Once upon a time, in a political galaxy not so far away, George Stephanopoulos was not the host of "Good Morning America" and James Carville was not a cable television combatant.
In "The War Room," the 1993 documentary by Chris Hegedus and D.A. Pennebaker, the filmmakers shadow Stephanopoulos and Carville when they were virtually unknown campaign operatives, manning a fly-by-night presidential campaign that would topple an incumbent president and create the vaunted Clinton political machine that prepares, even now, 22 years after Bill Clinton first took the White House, for another run.
The very term "War Room" is so overused now, whether it's referring to a Senate leader's communications HQ or an NFL draft coordinating center, that it is easy to forget that this movie popularized a term that until then was primarily associated with Stanley Kubrick's absurdist apocalyptic comedy "Dr. Strangelove."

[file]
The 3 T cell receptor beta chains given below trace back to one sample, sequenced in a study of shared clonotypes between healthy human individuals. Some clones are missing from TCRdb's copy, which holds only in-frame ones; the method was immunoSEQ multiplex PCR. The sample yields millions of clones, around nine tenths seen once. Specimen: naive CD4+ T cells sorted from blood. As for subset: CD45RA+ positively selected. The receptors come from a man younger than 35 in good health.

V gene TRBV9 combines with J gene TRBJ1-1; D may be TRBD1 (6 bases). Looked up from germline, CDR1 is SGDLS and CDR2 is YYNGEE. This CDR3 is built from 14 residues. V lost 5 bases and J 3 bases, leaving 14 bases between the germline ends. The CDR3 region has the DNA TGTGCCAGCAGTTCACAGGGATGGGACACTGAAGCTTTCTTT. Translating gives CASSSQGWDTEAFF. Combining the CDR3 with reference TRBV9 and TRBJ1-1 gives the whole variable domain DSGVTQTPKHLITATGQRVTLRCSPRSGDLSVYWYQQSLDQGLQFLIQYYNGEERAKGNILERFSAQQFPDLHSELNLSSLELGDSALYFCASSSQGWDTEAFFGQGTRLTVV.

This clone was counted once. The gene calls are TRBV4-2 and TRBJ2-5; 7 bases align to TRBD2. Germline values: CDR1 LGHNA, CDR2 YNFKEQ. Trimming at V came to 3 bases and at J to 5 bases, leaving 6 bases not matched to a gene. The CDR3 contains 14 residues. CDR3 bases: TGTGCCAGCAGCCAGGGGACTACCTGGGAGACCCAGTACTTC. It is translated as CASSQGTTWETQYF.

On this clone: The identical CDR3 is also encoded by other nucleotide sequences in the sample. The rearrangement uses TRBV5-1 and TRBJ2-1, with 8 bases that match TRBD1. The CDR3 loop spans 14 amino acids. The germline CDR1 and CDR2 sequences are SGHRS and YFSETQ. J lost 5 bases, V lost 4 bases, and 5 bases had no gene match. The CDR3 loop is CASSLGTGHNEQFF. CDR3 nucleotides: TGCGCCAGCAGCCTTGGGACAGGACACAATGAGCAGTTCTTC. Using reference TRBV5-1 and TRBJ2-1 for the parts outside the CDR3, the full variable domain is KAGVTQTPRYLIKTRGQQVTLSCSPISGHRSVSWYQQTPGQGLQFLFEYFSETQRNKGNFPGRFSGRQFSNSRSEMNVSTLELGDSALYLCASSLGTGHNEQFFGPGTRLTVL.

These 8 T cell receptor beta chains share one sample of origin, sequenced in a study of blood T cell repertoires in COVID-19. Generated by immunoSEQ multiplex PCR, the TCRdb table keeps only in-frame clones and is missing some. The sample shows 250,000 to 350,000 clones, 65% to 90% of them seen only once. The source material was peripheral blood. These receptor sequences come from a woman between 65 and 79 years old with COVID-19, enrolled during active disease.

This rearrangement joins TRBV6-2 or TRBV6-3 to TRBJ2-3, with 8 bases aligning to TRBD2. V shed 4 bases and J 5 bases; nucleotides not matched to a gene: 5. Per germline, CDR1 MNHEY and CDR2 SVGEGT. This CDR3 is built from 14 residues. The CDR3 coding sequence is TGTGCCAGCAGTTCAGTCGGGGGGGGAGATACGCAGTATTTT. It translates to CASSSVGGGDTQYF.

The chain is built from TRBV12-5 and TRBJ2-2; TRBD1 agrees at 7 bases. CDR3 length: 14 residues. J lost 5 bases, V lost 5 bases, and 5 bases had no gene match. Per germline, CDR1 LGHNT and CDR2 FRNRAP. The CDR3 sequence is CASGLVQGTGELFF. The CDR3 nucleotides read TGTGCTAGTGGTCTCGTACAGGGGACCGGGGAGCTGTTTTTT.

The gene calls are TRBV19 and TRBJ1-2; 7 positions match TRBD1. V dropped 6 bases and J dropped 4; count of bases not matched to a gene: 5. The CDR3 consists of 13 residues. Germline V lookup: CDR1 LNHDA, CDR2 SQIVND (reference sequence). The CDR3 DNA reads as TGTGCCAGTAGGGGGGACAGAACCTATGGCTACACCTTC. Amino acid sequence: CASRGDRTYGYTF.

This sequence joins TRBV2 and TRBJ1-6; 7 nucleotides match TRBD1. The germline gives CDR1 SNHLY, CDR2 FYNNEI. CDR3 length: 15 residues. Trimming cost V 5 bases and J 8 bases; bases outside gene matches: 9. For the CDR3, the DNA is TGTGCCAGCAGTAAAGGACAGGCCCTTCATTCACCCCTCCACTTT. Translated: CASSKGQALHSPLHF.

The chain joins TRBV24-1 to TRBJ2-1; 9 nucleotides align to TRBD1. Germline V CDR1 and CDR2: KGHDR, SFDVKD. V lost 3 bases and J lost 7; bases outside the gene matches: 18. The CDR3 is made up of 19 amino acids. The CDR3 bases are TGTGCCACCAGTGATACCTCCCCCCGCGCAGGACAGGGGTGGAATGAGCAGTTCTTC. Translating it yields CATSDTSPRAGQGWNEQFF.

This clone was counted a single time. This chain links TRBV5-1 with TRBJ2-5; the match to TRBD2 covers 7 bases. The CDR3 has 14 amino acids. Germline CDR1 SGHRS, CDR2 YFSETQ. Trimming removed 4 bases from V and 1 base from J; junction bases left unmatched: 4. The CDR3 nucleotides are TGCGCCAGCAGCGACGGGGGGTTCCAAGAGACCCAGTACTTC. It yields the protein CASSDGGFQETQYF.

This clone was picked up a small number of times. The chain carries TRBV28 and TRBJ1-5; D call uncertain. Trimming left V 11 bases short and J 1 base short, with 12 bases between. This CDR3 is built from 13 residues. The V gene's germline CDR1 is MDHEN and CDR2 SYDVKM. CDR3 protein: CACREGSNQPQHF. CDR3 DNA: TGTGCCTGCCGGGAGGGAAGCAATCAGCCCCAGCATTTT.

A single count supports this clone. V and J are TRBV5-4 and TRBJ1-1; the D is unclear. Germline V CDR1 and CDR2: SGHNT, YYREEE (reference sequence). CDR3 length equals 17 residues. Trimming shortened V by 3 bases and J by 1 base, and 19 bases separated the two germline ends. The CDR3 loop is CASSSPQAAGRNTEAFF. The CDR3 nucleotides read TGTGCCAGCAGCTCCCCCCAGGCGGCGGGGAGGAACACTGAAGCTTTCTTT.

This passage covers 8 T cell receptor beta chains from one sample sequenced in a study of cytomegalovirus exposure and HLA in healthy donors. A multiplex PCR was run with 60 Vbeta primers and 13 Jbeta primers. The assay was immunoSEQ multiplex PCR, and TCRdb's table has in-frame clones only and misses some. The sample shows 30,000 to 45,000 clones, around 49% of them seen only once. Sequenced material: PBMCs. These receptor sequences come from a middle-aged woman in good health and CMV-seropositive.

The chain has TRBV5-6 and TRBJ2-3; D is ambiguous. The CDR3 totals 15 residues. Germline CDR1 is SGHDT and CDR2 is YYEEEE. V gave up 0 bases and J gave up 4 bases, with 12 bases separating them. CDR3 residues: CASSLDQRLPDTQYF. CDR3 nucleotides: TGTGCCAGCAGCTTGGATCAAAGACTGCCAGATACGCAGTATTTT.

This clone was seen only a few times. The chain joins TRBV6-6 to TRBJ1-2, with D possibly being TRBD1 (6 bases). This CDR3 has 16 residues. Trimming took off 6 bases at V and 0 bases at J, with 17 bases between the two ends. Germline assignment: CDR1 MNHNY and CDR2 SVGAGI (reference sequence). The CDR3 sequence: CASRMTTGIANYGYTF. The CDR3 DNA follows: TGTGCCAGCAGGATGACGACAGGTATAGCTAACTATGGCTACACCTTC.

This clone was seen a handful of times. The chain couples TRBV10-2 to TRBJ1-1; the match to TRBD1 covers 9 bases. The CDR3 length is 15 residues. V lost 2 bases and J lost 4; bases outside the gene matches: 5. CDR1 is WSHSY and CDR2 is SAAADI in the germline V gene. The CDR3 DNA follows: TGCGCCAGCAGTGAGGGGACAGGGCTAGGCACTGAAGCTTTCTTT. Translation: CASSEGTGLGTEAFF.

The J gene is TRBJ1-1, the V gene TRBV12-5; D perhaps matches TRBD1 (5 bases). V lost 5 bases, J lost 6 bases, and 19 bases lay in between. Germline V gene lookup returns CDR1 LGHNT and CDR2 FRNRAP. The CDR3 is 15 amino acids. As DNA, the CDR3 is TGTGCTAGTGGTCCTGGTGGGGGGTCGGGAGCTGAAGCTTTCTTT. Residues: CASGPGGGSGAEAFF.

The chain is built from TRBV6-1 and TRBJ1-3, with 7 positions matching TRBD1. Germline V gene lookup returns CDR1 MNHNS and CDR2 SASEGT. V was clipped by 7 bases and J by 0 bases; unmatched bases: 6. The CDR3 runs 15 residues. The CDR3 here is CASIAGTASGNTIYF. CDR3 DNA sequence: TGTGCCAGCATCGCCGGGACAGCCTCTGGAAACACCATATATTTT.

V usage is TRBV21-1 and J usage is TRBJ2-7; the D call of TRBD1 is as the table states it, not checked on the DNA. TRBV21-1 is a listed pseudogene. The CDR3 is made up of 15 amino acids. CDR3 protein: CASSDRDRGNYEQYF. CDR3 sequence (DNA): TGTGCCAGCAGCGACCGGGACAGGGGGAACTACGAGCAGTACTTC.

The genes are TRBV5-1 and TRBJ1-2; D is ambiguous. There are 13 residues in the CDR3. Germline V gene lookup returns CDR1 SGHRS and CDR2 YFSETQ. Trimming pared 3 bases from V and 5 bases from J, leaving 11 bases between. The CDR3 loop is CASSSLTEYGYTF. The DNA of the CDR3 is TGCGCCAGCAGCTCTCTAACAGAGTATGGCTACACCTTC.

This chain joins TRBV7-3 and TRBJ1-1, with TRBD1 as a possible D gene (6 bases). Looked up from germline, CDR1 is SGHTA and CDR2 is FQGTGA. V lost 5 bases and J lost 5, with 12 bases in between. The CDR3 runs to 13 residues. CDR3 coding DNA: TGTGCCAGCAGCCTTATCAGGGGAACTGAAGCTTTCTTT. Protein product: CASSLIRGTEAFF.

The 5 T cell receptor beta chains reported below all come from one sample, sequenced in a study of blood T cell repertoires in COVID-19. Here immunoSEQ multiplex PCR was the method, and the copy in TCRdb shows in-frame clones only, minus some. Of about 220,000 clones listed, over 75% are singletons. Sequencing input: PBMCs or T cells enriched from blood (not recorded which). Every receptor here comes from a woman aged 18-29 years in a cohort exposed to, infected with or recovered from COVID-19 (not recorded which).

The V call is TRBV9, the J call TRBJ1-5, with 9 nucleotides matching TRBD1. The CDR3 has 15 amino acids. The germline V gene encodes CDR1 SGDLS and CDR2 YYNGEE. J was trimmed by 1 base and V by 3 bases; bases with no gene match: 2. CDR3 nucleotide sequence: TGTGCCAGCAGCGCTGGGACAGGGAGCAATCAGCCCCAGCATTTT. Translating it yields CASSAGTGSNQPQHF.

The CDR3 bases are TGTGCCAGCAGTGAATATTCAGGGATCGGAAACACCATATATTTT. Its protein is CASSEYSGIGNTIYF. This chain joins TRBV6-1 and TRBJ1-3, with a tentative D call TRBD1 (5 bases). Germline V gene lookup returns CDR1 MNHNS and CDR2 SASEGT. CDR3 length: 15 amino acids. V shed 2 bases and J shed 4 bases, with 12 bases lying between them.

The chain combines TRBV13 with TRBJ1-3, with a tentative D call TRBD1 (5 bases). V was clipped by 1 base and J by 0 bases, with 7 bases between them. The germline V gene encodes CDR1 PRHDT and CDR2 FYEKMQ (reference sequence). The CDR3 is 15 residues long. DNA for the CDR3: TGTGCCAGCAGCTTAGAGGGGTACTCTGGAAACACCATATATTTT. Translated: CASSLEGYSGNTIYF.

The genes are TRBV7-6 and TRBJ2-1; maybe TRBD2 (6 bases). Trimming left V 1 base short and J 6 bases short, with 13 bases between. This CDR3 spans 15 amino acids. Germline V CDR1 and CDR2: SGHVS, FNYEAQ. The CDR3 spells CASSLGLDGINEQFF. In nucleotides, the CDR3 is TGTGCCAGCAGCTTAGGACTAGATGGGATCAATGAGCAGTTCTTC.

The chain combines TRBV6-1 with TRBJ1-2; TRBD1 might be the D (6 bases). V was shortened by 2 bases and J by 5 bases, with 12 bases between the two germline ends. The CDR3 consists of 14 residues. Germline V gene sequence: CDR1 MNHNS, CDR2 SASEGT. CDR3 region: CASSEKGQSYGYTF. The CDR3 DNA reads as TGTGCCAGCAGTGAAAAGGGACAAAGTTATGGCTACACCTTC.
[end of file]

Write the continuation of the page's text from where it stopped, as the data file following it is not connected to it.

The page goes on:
Watching Stephanopoulos and Carville run the show is one of the real pleasures of "The War Room." It's a movie that shows men at work, doing what they love in a way very few people see. It's also funny, moves at a brisk pace and has a great soundtrack.
A couple of years back, the Criterion Collection released the film anew, and it has much to offer besides a high-definition digital transfer. Interviews with the principals, "Return of the War Room," a companion documentary from 2008 and political catnip like an interview with Stan Greenberg about polling make the Criterion edition a great supplement for this, our current midterm political season, as well as the coming Clinton restoration run.